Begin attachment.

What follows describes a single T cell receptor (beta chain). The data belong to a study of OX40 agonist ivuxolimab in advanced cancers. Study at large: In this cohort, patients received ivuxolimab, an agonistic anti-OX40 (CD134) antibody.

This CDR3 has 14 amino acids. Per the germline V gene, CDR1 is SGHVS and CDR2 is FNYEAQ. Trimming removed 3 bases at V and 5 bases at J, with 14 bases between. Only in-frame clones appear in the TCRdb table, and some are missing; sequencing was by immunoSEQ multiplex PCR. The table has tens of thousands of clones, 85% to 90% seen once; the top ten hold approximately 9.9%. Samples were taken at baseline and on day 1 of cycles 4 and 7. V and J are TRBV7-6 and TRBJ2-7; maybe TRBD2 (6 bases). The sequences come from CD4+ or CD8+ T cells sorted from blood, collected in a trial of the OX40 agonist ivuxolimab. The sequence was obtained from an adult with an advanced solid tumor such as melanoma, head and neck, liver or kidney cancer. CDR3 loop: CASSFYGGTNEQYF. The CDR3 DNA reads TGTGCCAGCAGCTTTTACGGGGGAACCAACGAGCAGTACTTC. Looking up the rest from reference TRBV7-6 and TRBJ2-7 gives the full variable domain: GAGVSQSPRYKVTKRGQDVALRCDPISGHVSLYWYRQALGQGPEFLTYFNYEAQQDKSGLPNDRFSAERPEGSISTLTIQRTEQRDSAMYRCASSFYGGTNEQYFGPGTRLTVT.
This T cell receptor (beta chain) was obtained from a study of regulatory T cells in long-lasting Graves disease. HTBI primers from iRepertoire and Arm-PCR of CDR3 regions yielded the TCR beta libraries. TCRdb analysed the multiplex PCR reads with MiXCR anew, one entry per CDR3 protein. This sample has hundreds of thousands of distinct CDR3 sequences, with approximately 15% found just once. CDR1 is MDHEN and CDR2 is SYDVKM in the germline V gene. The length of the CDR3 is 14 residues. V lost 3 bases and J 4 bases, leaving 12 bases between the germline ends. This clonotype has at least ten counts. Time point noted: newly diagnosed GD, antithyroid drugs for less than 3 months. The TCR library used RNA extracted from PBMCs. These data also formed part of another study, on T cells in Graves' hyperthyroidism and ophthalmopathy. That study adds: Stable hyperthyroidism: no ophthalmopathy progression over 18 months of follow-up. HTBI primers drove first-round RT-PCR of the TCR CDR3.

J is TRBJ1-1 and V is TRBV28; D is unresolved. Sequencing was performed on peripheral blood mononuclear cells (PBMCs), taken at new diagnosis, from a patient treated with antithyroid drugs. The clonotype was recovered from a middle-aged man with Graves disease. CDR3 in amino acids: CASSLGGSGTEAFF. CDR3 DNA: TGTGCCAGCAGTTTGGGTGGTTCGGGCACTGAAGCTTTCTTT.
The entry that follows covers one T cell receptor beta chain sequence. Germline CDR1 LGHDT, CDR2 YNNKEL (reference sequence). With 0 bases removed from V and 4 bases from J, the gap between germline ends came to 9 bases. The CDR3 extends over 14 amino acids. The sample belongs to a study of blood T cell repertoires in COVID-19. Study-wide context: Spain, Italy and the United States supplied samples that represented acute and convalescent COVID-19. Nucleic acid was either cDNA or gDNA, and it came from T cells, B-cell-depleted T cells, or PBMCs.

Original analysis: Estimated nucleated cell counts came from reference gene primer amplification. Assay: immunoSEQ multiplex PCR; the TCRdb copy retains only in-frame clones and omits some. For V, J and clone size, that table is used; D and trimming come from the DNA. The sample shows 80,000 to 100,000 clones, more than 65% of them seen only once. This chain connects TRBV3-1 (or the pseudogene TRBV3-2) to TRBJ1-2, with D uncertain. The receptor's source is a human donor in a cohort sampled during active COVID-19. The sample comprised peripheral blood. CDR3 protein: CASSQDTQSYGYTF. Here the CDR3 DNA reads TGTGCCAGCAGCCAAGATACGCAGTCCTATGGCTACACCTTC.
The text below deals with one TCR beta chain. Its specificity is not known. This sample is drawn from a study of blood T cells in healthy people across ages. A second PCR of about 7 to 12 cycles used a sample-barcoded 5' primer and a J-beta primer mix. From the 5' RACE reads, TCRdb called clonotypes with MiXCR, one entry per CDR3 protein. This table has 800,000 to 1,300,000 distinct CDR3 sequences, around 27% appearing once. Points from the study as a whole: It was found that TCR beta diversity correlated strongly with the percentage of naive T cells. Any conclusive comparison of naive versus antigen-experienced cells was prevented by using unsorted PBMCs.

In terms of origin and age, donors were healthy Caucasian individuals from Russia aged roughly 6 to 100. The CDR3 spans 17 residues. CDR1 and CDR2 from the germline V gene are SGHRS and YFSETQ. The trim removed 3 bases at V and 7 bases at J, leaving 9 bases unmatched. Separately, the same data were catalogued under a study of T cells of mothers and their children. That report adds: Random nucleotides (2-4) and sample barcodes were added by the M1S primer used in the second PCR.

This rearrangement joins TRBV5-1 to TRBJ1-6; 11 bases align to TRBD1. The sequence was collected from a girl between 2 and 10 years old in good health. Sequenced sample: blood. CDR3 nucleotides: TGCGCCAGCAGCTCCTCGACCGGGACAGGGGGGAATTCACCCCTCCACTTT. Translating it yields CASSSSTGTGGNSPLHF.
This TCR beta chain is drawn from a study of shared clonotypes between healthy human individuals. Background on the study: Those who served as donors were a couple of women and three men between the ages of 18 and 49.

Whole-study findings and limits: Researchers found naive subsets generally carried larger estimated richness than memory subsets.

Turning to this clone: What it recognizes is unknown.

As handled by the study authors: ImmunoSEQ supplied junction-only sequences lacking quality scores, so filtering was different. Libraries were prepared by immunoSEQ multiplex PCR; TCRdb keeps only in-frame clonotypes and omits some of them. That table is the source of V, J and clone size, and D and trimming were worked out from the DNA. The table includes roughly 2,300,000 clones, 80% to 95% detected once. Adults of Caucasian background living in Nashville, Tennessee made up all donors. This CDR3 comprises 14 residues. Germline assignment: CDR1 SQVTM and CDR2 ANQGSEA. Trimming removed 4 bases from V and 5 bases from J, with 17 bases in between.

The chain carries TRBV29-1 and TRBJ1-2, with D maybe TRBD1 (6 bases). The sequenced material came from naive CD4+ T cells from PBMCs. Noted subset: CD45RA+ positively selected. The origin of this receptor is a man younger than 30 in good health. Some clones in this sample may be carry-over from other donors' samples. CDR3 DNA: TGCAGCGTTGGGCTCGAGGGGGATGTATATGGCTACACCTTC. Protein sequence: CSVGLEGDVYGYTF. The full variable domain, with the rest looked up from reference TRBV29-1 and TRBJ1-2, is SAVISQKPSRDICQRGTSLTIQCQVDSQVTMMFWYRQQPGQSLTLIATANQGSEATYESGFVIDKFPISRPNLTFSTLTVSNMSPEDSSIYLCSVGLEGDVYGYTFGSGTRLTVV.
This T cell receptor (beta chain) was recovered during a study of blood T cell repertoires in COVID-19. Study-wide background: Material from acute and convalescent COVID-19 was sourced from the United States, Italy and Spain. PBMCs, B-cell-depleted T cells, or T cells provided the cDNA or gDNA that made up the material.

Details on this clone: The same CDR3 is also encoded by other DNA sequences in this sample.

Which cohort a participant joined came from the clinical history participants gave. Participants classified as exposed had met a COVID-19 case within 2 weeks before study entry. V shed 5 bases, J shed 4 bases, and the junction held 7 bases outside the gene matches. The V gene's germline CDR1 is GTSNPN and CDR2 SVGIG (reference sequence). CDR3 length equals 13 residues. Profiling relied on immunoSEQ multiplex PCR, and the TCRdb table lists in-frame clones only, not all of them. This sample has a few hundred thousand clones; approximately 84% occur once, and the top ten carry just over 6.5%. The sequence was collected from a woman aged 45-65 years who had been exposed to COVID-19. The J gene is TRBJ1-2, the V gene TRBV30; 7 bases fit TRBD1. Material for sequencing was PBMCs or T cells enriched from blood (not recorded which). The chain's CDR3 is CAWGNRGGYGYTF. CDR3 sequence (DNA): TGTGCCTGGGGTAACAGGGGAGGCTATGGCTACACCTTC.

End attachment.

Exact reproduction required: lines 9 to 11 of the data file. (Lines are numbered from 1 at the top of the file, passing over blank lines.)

This rearrangement joins TRBV5-1 to TRBJ1-6; 11 bases align to TRBD1. The sequence was collected from a girl between 2 and 10 years old in good health. Sequenced sample: blood. CDR3 nucleotides: TGCGCCAGCAGCTCCTCGACCGGGACAGGGGGGAATTCACCCCTCCACTTT. Translating it yields CASSSSTGTGGNSPLHF.
This TCR beta chain is drawn from a study of shared clonotypes between healthy human individuals. Background on the study: Those who served as donors were a couple of women and three men between the ages of 18 and 49.

Whole-study findings and limits: Researchers found naive subsets generally carried larger estimated richness than memory subsets.